She calls herself “the Tattooed Mormon,” but I call her a modern Mormon pioneer.
Why? Because the story of her conversion so similar to that of the early pioneers…
Although my ancestry is rich with pioneer heritage, I’ve really never known what its like to convert to Mormonism. Oh sure, I’ve had my own “conversion” to Mormonism (wherein I had to decide if I really believed in it) but I’ve never really had to pay the price for that conversion; a price previously paid by my pioneer predecessors.
But Al? Al’s a modern Mormon pioneer.
Like Joseph Smith (the very first Mormon pioneer), Al’s conversion began in the Sacred Grove, with her first vocal prayer to know the truth. After discovering the reality of God, and the truthfulness of the Restored Gospel, Al decided to be baptized. But, like Joseph Smith and those early pioneers, Al also discovered that there is “opposition in all things” (2 Nephi 2:11), even good things. She lost friends, started having problems with her family, and even struggled with members in the Church that judged her because of her tattoos.
Although she knew she was doing the right thing, Al felt very alone. In her loneliness, Al turned to God and “did a lot of experimenting,” testing His promises in The Book of Mormon and pressing forward with all of the good things she felt prompted to do.
And this is the part where Al proves she’s a modern pioneer: Without really knowing anyone in Utah, Al felt prompted to move to the Beehive State (keep in mind, this is a convert moving from a place near Palmyra—the similarities are stunning!).
So Al packed her bags and headed west. When she reached Chicago (not far from Nauvoo) to eat and rest she said: “I was consumed with fear and doubt and anxiety and temptation—temptation to go back where things made sense, back to New York. And I knew I needed to keep going, because I knew it was the right thing.”
And so, not daring to stop her car for anything other than gas (seriously, she didn’t even stop for food), Al drove across the Mississippi River and didn’t stop until she reached Rocky Mountains (is that not a modern pioneer?!).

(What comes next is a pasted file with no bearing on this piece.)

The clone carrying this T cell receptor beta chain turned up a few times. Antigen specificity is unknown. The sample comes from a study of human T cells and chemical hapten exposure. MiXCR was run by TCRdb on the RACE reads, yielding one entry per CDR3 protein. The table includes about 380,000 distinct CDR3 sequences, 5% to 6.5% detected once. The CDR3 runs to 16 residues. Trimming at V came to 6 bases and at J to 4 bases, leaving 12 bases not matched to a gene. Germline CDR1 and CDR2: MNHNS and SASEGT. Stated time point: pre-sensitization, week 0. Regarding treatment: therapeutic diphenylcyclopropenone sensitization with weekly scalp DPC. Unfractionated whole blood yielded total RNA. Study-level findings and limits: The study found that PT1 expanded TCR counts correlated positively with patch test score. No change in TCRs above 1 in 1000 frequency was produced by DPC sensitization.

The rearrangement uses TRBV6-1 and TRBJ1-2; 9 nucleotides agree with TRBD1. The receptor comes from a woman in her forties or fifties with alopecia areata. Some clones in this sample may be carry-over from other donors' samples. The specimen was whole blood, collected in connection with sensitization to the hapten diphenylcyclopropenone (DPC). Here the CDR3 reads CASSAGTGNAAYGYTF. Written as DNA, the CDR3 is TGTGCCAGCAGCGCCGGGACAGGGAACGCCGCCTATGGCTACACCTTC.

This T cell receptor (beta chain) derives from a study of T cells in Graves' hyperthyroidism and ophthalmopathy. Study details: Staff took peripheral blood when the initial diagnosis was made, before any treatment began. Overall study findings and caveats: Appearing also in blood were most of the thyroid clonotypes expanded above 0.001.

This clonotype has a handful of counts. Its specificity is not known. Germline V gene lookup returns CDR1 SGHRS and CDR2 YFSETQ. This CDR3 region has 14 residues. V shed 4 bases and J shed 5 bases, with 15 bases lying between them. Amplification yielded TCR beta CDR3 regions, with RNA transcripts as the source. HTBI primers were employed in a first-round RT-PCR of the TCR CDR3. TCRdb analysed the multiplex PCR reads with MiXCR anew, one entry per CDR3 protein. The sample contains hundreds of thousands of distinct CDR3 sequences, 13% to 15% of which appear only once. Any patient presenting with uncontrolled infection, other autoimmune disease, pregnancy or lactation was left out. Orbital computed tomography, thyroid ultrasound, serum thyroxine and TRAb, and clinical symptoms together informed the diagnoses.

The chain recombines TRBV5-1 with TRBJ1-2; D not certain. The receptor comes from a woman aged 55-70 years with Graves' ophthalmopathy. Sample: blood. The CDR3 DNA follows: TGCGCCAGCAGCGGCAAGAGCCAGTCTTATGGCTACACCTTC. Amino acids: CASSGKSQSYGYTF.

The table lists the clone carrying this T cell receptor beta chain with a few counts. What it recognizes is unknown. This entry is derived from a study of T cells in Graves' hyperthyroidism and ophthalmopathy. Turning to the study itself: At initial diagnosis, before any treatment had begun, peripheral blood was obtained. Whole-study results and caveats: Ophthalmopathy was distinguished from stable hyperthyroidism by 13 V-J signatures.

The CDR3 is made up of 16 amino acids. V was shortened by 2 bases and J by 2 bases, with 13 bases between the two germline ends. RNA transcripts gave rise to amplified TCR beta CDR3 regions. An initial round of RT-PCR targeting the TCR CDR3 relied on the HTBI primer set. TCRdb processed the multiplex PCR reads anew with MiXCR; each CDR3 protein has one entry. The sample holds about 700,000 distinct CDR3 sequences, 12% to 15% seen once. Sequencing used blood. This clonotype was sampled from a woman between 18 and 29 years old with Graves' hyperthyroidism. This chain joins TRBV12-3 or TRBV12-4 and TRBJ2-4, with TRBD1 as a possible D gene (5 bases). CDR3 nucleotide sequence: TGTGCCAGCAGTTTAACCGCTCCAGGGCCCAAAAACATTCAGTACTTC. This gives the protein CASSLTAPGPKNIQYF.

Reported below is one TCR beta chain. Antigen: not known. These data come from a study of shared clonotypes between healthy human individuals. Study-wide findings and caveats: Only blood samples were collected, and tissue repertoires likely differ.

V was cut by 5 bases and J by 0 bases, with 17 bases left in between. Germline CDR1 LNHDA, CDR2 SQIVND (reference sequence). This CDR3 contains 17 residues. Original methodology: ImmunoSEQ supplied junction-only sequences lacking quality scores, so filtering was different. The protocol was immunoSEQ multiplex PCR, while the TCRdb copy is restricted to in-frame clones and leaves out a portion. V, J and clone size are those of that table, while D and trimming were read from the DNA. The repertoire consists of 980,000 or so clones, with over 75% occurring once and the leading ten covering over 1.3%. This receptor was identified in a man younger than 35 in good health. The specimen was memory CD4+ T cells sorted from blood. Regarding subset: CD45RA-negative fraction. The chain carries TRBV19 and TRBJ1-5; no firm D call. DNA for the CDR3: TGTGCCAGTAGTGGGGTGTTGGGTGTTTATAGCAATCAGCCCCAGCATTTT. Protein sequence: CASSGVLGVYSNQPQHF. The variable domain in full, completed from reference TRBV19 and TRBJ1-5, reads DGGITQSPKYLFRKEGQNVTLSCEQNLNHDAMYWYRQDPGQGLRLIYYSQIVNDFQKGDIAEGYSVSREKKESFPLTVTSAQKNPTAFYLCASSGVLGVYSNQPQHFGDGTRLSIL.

But the real thing that causes me to view her as a modern Mormon pioneer is her colossal faith—a faith that would cross the plains, build a temple, and overcome any obstacle. And look at the fruits of her faith! Since coming to Utah, Al has been on magazines, in the newspaper, on television, on the radio and is one of the most sought after LDS speakers. Her schedule is literally book every day until the end of the year (I know, I saw it!).
But more than all of the media coverage, Al’s story has reignited the faith of thousands. I can’t tell you the number of people who have been touched by Al’s testimony (they are innumerable), but I can tell you that I have personally been touched by her story.
Since 2006, I’ve produced a lot of LDS videos (mostly for YouTube) and I’ve done quite a bit of blogging and other things to promote the Church and Joseph Smith. However, for the past two years…I just hadn’t been feeling it, you know? I used to have such enthusiasm for the Restored Gospel (especially Church History and Joseph Smith) and I’ve been struggling to find that zeal again.
But Al’s testimony brought the fire of faith back into my life. Honestly, the woman exudes the Spirit. She is a powerhouse of faith and insight (the video I published isn’t even a tenth of what we talked about). After our interview, I drove from Provo to San Francisco, pondering for hours the things she had shared—and deeply and profoundly changed for the better.
Since our interview, I have remembered numerous spiritual insights, renewed several commitments, and have even updated my website to share my reignited faith (check out all my Joseph Smith stuff as an example). I even decided to publish my article “Recalled to Serve A Mormon Mission” in large part because of the enthusiasm I felt after my interview with Al.
I can’t thank you enough for your faith, Al. Please keep moving forward—your brave pioneering is blessing more lives than you know!